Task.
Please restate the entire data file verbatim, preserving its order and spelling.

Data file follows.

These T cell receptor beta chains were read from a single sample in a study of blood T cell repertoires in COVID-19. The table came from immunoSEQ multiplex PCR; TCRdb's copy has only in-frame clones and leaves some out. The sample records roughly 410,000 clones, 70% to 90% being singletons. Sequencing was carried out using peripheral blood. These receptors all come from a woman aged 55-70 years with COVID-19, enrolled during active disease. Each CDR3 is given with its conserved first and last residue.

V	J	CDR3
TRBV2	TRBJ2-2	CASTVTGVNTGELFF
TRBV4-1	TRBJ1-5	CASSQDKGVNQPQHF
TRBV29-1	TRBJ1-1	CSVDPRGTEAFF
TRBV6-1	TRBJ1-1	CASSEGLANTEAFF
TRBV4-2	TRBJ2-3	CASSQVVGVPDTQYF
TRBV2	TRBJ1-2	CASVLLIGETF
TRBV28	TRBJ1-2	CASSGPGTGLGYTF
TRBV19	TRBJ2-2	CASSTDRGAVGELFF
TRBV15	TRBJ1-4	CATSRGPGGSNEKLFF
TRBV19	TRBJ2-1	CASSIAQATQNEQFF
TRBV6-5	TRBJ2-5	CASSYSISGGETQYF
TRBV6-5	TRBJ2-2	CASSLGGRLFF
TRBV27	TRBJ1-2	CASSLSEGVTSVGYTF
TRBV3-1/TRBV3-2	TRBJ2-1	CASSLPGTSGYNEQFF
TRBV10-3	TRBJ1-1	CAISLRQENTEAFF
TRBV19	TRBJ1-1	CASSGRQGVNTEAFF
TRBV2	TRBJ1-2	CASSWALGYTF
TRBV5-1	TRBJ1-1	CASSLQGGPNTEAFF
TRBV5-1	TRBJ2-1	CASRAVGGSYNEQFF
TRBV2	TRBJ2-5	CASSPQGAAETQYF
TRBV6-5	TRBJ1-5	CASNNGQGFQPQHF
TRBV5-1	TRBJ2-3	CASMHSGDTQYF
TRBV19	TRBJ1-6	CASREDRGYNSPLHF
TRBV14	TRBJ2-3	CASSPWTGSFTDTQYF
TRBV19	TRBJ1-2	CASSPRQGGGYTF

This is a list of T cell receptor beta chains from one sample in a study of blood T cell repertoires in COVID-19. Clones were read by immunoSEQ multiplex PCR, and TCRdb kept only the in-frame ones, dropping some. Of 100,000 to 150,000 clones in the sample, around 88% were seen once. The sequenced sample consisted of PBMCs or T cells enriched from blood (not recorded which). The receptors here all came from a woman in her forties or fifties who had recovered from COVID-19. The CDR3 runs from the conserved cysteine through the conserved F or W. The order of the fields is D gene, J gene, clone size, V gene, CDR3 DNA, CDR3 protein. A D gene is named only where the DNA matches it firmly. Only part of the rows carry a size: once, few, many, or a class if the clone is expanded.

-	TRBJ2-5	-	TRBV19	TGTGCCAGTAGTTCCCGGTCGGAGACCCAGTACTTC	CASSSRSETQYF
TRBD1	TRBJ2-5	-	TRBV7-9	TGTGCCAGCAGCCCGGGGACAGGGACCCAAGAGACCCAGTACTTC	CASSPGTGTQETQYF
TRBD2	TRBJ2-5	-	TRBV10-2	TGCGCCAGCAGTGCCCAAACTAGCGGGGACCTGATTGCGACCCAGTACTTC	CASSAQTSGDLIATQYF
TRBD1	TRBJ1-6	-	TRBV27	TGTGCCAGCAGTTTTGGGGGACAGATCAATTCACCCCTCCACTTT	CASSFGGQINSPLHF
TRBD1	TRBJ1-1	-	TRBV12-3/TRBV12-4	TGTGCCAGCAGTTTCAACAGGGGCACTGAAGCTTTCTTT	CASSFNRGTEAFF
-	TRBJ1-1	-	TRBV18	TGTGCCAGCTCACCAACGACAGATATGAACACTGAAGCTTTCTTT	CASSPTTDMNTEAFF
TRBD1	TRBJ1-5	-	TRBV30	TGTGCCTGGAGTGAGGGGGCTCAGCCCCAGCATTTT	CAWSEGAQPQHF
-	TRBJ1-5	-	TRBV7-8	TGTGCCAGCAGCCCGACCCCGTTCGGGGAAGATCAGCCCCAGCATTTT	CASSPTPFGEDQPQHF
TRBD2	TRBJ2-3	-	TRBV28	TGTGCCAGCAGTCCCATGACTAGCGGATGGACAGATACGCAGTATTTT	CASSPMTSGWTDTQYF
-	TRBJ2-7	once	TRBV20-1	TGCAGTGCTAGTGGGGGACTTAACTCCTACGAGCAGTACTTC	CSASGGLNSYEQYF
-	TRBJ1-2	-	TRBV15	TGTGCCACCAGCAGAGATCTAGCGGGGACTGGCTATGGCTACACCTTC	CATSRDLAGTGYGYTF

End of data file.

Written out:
These T cell receptor beta chains were read from a single sample in a study of blood T cell repertoires in COVID-19. The table came from immunoSEQ multiplex PCR; TCRdb's copy has only in-frame clones and leaves some out. The sample records roughly 410,000 clones, 70% to 90% being singletons. Sequencing was carried out using peripheral blood. These receptors all come from a woman aged 55-70 years with COVID-19, enrolled during active disease. Each CDR3 is given with its conserved first and last residue.

V	J	CDR3
TRBV2	TRBJ2-2	CASTVTGVNTGELFF
TRBV4-1	TRBJ1-5	CASSQDKGVNQPQHF
TRBV29-1	TRBJ1-1	CSVDPRGTEAFF
TRBV6-1	TRBJ1-1	CASSEGLANTEAFF
TRBV4-2	TRBJ2-3	CASSQVVGVPDTQYF
TRBV2	TRBJ1-2	CASVLLIGETF
TRBV28	TRBJ1-2	CASSGPGTGLGYTF
TRBV19	TRBJ2-2	CASSTDRGAVGELFF
TRBV15	TRBJ1-4	CATSRGPGGSNEKLFF
TRBV19	TRBJ2-1	CASSIAQATQNEQFF
TRBV6-5	TRBJ2-5	CASSYSISGGETQYF
TRBV6-5	TRBJ2-2	CASSLGGRLFF
TRBV27	TRBJ1-2	CASSLSEGVTSVGYTF
TRBV3-1/TRBV3-2	TRBJ2-1	CASSLPGTSGYNEQFF
TRBV10-3	TRBJ1-1	CAISLRQENTEAFF
TRBV19	TRBJ1-1	CASSGRQGVNTEAFF
TRBV2	TRBJ1-2	CASSWALGYTF
TRBV5-1	TRBJ1-1	CASSLQGGPNTEAFF
TRBV5-1	TRBJ2-1	CASRAVGGSYNEQFF
TRBV2	TRBJ2-5	CASSPQGAAETQYF
TRBV6-5	TRBJ1-5	CASNNGQGFQPQHF
TRBV5-1	TRBJ2-3	CASMHSGDTQYF
TRBV19	TRBJ1-6	CASREDRGYNSPLHF
TRBV14	TRBJ2-3	CASSPWTGSFTDTQYF
TRBV19	TRBJ1-2	CASSPRQGGGYTF

This is a list of T cell receptor beta chains from one sample in a study of blood T cell repertoires in COVID-19. Clones were read by immunoSEQ multiplex PCR, and TCRdb kept only the in-frame ones, dropping some. Of 100,000 to 150,000 clones in the sample, around 88% were seen once. The sequenced sample consisted of PBMCs or T cells enriched from blood (not recorded which). The receptors here all came from a woman in her forties or fifties who had recovered from COVID-19. The CDR3 runs from the conserved cysteine through the conserved F or W. The order of the fields is D gene, J gene, clone size, V gene, CDR3 DNA, CDR3 protein. A D gene is named only where the DNA matches it firmly. Only part of the rows carry a size: once, few, many, or a class if the clone is expanded.

-	TRBJ2-5	-	TRBV19	TGTGCCAGTAGTTCCCGGTCGGAGACCCAGTACTTC	CASSSRSETQYF
TRBD1	TRBJ2-5	-	TRBV7-9	TGTGCCAGCAGCCCGGGGACAGGGACCCAAGAGACCCAGTACTTC	CASSPGTGTQETQYF
TRBD2	TRBJ2-5	-	TRBV10-2	TGCGCCAGCAGTGCCCAAACTAGCGGGGACCTGATTGCGACCCAGTACTTC	CASSAQTSGDLIATQYF
TRBD1	TRBJ1-6	-	TRBV27	TGTGCCAGCAGTTTTGGGGGACAGATCAATTCACCCCTCCACTTT	CASSFGGQINSPLHF
TRBD1	TRBJ1-1	-	TRBV12-3/TRBV12-4	TGTGCCAGCAGTTTCAACAGGGGCACTGAAGCTTTCTTT	CASSFNRGTEAFF
-	TRBJ1-1	-	TRBV18	TGTGCCAGCTCACCAACGACAGATATGAACACTGAAGCTTTCTTT	CASSPTTDMNTEAFF
TRBD1	TRBJ1-5	-	TRBV30	TGTGCCTGGAGTGAGGGGGCTCAGCCCCAGCATTTT	CAWSEGAQPQHF
-	TRBJ1-5	-	TRBV7-8	TGTGCCAGCAGCCCGACCCCGTTCGGGGAAGATCAGCCCCAGCATTTT	CASSPTPFGEDQPQHF
TRBD2	TRBJ2-3	-	TRBV28	TGTGCCAGCAGTCCCATGACTAGCGGATGGACAGATACGCAGTATTTT	CASSPMTSGWTDTQYF
-	TRBJ2-7	once	TRBV20-1	TGCAGTGCTAGTGGGGGACTTAACTCCTACGAGCAGTACTTC	CSASGGLNSYEQYF
-	TRBJ1-2	-	TRBV15	TGTGCCACCAGCAGAGATCTAGCGGGGACTGGCTATGGCTACACCTTC	CATSRDLAGTGYGYTF